• vahid

      Dear Khan,
      Many thanks for your really constructive feedback on my post.

    • Thanks, Khan! The gap between rhetoric and practice is one thing, and you are quite right to point it out, but what I find really depressing about all this is that our collective linguistic imagination seems to have been reduced to the state and the market. The very idea that language is (also) about social and cultural life, about community and aesthetics seems to be disappearing fast from a collective imagination that sees everything in terms of state or market. That’s why I find Esperanto so fascinating – it’s a “real linguistic utopia” if you will (see for the “real utopias” project) as those who use it neither do so because it’s mandated by a state nor because it has much market value …

  • Elham

    Dear Professor,

    Nice to hear we’re finally getting somewhere at least in the field of language learning.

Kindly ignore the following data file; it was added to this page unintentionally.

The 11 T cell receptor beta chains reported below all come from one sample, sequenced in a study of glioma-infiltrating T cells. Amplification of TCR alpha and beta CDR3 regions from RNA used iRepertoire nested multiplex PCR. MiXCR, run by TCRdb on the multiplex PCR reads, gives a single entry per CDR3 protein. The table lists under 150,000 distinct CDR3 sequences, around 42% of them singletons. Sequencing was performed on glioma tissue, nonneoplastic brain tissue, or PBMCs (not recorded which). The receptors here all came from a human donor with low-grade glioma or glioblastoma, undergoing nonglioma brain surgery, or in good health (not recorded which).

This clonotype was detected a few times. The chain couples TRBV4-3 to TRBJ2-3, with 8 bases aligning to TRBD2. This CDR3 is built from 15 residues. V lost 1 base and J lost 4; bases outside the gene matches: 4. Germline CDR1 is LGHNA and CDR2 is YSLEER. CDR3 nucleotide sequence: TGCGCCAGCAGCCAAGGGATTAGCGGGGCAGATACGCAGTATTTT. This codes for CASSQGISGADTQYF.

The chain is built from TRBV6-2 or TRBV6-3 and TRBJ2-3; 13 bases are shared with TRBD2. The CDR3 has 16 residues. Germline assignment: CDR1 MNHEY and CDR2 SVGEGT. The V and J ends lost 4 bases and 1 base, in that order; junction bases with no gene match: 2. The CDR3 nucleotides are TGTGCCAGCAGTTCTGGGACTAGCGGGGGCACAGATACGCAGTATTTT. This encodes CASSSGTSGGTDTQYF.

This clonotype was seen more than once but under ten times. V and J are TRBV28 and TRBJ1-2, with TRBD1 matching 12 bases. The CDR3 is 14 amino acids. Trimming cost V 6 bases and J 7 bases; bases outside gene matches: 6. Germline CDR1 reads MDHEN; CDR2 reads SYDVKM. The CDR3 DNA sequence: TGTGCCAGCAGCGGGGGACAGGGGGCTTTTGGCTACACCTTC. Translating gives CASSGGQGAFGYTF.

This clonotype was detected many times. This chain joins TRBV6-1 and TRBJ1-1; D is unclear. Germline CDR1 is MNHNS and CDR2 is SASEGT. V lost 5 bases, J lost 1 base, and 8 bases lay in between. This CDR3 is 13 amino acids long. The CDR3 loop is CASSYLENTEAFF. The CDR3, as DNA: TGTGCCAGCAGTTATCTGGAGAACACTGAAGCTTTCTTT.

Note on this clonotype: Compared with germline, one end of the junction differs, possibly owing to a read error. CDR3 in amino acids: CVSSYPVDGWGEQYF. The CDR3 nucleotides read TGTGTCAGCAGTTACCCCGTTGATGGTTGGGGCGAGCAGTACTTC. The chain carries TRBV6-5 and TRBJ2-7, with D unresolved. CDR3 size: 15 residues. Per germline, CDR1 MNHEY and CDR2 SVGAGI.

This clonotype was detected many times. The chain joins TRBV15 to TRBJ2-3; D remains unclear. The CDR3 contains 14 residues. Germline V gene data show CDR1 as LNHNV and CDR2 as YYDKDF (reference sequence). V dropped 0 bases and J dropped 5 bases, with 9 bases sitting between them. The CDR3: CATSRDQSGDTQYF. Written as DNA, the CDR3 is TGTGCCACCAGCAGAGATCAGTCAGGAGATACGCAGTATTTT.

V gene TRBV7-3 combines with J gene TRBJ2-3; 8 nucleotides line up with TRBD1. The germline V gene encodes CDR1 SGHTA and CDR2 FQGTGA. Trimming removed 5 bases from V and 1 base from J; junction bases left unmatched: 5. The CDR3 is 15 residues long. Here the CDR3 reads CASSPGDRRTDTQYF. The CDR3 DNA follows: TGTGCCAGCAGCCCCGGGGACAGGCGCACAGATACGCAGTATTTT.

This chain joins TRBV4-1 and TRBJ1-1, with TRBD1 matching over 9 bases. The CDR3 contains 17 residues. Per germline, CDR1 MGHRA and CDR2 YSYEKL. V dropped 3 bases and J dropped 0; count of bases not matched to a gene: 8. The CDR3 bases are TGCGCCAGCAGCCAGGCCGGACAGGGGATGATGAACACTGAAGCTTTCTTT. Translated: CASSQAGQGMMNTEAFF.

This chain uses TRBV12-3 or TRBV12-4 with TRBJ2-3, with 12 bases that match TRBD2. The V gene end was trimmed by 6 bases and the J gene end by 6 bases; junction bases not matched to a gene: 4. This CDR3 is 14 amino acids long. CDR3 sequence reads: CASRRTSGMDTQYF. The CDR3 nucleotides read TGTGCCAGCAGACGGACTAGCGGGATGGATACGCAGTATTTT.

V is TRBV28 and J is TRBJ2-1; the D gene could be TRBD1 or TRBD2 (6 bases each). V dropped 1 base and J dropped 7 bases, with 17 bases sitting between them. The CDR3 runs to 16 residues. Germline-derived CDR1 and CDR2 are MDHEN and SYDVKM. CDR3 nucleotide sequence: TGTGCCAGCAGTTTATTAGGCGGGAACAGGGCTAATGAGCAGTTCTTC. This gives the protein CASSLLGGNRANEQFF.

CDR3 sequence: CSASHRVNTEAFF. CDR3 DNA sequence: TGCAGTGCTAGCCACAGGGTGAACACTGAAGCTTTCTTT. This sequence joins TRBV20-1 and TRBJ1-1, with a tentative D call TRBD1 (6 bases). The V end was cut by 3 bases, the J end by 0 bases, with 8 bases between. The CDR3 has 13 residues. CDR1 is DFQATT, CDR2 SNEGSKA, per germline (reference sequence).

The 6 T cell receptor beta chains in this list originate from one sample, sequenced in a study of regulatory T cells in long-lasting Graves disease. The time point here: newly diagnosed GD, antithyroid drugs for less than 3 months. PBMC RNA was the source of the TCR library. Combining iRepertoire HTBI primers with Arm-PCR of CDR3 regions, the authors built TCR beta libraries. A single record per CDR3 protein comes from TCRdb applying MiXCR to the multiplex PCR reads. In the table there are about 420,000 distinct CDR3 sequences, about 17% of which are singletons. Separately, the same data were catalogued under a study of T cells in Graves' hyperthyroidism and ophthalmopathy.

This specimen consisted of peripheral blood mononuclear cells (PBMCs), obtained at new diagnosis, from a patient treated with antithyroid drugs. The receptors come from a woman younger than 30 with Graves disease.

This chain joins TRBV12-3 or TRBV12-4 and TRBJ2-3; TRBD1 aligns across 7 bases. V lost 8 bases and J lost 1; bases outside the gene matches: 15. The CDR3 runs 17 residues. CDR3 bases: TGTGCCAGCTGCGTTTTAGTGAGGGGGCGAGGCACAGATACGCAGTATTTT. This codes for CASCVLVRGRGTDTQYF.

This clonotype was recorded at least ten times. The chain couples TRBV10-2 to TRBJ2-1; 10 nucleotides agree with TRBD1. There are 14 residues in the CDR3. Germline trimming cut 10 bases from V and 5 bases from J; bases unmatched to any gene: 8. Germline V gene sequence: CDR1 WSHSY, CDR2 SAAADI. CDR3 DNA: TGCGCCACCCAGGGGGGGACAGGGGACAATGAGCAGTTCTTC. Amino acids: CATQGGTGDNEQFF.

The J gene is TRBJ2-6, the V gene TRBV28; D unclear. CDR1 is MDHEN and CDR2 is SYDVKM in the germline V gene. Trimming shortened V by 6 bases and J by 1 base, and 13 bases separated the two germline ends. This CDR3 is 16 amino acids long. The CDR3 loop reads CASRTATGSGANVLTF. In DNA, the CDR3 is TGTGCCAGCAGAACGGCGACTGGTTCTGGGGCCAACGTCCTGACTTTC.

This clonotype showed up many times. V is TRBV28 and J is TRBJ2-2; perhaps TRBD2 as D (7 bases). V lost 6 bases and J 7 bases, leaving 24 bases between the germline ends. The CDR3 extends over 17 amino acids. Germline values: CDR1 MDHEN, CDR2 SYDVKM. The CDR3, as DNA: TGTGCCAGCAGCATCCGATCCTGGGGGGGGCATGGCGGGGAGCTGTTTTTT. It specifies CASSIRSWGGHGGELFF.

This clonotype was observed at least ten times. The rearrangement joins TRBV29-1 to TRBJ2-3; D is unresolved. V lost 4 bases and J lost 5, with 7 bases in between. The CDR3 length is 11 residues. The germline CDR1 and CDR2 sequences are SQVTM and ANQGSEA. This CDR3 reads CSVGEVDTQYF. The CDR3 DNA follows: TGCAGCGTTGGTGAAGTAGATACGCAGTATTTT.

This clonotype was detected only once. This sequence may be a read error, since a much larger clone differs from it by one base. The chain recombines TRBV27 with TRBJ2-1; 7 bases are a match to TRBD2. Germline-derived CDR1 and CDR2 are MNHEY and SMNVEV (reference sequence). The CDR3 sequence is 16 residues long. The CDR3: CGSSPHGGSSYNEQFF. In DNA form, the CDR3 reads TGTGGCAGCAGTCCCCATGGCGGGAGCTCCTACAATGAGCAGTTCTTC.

• vahid

      Thank you for the feedback!
      It is a bit too early to make any value judgement, though.

  • Banafsheh

    Dear Dr.Parvaresh,

    Thanks so much for your nice post.
    You have a creative mind and pay attention to special points in you posts and lectures.
    thanks.I benefited from the share-out of your post.


  • Mohammadreza

    Many thnx for introducing these topics to us. Both the topic and the conclusion are thought-provoking.

  • Giving the its own people new ways to learn languages is one of the best investments that the Iranian government can make. As Warren Buffet once said, the best investment you can make is to invest in yourself. For all others who want to know the true benefits of language learning see

  • Ramin

    Dear Vahid, many thanks for sharing this post with us. The conclusion has given me food for thought.

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  • Azadeh

    Your post is a nice food for thought! However important thought i,s I don’t see any light at the end of the tunnel in terms of action which is, indeed, more important. As far as colonization decides for countries, we will get nowhere!